Of course, Europeans live in a paradise of modern convenience and cultural tradition at least in part because they have handed over responsibility for military engagement to the Americans. This makes for a paradox that has been pointed out by Robert Kagan in the journal Policy Review. Europeans want to maintain the role they have long enjoyed — leading the world debate. But without the power to back up your perspective, such leadership can prove elusive.

    This produces a second paradox. The Europeans are persuaded that their newfound coexistence is a model for the world and that the more Hobbesian American approach represents a dangerous alternative. In other words, the disagreement over Iraq is not only over specific policy choices but underlying worldviews. The Europeans, and especially the French, in whose nation the phrase mission civilisatrice (civilizing mission) originated, have long seen it as their role to teach others how to live. Yet now the Americans talk about invading Iraq in order to spread democracy in the Middle East. This has nurtured the conflict between Europe and the Americans in a way that gives fresh meaning to the phrase "clash of civilizations."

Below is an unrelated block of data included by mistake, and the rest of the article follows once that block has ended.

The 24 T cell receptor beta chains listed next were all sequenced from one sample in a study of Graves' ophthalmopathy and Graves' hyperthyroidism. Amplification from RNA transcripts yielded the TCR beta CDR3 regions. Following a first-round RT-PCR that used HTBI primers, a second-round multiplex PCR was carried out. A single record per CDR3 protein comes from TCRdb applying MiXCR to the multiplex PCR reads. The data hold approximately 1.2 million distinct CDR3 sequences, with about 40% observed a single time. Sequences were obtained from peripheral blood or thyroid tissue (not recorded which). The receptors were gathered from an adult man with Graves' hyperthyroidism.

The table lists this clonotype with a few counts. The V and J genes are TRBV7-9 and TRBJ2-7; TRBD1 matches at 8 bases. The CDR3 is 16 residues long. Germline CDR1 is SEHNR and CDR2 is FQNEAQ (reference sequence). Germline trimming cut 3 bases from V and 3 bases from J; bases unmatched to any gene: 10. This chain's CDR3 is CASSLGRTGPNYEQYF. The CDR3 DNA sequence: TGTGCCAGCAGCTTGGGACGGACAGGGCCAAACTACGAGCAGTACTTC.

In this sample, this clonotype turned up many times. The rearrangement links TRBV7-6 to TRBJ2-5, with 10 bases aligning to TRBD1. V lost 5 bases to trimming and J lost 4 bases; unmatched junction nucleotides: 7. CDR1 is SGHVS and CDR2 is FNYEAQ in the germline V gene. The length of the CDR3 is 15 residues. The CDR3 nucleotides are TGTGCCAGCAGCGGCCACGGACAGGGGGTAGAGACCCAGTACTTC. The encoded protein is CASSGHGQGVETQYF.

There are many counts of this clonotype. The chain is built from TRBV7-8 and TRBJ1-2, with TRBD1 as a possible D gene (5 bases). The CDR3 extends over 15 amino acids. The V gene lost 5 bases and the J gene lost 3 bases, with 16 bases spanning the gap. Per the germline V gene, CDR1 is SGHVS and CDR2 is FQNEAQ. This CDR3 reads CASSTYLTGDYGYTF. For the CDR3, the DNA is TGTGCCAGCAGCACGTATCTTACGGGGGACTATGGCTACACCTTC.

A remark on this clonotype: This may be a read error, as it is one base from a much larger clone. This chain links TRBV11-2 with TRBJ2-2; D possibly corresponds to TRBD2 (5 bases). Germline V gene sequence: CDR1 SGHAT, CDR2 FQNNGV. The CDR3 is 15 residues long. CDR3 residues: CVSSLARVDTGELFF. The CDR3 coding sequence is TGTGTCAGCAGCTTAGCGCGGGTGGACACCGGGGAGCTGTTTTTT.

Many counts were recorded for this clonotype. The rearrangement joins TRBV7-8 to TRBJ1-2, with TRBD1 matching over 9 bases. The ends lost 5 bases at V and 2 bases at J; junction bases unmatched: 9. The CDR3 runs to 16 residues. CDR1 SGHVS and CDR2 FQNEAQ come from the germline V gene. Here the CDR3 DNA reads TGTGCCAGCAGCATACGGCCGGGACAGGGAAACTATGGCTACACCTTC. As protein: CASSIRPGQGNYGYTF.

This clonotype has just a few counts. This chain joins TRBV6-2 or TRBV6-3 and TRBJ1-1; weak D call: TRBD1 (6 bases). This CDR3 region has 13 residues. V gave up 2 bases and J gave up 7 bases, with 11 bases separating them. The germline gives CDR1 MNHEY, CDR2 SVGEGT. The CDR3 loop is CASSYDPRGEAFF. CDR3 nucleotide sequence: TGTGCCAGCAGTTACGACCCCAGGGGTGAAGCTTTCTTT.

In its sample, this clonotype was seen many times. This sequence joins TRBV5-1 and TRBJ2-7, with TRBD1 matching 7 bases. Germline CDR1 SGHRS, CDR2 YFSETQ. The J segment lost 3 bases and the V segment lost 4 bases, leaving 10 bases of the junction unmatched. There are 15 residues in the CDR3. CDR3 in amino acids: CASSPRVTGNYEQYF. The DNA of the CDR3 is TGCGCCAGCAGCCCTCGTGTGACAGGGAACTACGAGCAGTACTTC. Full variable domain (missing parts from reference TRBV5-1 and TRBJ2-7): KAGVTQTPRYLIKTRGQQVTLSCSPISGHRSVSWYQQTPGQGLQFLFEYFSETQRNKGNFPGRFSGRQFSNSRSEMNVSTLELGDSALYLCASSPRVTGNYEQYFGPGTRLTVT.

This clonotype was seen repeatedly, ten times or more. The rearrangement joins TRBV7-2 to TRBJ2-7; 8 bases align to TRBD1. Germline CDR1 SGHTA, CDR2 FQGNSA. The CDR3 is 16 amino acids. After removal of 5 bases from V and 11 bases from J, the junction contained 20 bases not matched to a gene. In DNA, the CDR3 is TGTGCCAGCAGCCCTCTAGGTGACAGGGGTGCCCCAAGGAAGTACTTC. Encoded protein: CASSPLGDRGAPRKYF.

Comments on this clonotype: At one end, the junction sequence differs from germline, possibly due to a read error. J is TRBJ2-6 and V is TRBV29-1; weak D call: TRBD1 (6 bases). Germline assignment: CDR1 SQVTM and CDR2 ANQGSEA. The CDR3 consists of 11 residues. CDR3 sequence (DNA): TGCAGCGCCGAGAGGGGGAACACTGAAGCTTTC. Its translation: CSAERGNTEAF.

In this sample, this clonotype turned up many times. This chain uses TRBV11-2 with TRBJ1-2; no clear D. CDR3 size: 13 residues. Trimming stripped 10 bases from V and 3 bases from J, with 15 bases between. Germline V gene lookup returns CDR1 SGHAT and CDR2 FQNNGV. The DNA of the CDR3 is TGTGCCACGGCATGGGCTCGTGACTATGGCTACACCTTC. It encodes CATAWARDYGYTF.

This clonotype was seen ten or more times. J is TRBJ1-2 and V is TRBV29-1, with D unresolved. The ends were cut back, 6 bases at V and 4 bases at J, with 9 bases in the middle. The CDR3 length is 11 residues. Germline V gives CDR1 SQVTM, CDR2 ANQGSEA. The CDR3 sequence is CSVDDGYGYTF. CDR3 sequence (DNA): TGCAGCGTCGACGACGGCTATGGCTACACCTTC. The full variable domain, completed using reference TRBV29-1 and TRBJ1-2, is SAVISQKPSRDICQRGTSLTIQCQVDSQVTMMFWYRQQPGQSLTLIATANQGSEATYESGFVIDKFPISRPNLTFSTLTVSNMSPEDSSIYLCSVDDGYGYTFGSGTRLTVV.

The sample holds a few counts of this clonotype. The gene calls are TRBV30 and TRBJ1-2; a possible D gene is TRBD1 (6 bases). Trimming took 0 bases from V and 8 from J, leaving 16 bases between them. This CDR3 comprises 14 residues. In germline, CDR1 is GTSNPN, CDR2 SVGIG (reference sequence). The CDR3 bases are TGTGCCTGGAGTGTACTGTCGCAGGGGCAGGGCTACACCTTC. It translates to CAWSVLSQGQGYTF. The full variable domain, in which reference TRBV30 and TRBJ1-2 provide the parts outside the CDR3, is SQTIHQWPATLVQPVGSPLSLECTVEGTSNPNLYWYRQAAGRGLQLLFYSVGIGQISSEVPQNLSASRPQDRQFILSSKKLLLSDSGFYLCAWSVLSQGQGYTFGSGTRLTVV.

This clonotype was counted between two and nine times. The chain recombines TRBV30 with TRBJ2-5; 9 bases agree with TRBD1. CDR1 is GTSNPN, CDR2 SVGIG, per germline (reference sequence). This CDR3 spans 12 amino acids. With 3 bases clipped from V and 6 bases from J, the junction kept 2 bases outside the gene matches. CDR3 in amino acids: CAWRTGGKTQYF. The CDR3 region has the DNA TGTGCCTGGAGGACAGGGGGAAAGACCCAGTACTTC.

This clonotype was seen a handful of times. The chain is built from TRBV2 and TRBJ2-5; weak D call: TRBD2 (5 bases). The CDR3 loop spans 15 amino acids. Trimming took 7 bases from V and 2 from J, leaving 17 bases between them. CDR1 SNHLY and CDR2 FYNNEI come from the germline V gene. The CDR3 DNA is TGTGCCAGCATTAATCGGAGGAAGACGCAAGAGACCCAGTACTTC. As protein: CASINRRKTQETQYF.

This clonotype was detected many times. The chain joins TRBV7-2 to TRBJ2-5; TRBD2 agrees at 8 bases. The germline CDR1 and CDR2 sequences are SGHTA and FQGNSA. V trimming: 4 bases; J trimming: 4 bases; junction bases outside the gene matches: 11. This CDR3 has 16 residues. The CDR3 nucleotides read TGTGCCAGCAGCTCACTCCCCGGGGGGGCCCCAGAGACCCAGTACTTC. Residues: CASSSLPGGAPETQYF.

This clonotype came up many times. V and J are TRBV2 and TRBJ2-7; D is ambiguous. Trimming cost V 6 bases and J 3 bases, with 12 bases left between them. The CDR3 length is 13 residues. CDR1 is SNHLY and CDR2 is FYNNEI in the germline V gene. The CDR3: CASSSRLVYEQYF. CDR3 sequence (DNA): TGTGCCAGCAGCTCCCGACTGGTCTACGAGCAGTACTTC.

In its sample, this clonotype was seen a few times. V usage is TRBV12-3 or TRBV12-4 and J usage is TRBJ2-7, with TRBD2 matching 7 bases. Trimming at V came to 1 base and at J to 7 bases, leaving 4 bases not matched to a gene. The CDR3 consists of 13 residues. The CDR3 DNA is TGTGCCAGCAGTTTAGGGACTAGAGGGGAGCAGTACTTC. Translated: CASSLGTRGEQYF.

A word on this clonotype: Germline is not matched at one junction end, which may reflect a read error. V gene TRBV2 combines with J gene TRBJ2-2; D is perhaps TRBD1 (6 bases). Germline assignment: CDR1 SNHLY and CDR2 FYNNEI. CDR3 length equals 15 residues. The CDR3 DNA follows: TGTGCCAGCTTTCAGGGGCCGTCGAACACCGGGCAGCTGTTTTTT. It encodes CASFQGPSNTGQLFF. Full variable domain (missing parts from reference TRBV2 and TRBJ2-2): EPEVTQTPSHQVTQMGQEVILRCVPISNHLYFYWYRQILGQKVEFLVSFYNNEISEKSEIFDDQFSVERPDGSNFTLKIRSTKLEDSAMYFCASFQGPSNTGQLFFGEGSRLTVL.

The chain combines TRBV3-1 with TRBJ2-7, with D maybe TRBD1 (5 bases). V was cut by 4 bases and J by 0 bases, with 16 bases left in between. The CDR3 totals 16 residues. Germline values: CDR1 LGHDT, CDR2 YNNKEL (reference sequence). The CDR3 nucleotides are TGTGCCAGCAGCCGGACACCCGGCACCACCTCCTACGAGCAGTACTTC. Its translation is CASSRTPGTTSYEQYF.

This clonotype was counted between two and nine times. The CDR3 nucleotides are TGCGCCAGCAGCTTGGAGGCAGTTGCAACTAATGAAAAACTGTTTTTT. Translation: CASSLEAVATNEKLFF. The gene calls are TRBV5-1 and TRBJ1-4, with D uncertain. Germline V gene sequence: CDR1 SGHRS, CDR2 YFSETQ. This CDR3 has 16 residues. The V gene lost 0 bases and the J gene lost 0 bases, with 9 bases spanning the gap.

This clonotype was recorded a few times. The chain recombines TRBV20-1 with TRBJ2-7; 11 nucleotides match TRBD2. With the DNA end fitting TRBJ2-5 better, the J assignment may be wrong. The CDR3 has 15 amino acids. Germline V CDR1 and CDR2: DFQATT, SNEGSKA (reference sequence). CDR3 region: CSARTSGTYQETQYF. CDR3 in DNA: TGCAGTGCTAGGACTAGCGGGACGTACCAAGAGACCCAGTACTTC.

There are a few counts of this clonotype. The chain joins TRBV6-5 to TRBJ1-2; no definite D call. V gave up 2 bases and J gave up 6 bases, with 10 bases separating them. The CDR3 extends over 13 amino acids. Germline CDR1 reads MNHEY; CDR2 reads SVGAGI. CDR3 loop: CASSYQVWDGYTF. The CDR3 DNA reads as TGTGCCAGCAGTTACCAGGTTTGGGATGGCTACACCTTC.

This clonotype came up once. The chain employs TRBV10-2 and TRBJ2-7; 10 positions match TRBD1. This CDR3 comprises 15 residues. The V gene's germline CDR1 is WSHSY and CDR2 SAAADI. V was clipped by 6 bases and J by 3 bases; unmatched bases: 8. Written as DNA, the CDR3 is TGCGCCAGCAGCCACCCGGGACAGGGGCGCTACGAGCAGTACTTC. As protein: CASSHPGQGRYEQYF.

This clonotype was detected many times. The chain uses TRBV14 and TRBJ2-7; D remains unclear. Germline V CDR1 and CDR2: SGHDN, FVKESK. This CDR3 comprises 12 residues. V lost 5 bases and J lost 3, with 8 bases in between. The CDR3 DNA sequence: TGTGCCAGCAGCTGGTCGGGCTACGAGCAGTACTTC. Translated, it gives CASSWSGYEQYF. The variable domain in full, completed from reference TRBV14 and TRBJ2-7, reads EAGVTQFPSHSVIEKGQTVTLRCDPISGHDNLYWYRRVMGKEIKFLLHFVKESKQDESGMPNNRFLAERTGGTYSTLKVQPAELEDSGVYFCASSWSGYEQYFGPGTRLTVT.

At a recent conference in Brussels of Americans and Europeans, the new Europe was much in evidence. The participants were not discussing what European governments should do about Iraq. They were debating what the United States should do. It was clear that Europe could do very little without increasing its military power. While that was something many advocated, others remarked that if it did so, Europe might betray what it had become.

    An Italian member of the European Parliament, for example, spoke of the phrase "Never again." Americans use it to mean preventing another Nazi Holocaust — no appeasement, no looking the other way at genocide. Europeans, he said, also meant no more war. "The European public does not accept peace and war as two routes to the same goal," he said. "Peace is itself a value. Just like life. That is why we oppose the death penalty."

    One unstated concern Europeans clearly have about an American-led war in Iraq is that it could render Europe and its civilizational model irrelevant. That may sound purely self-interested, but in truth the European model is more relevant than ever. Through common economic interests, education and relentless talk, the Europeans have forged a new world for themselves.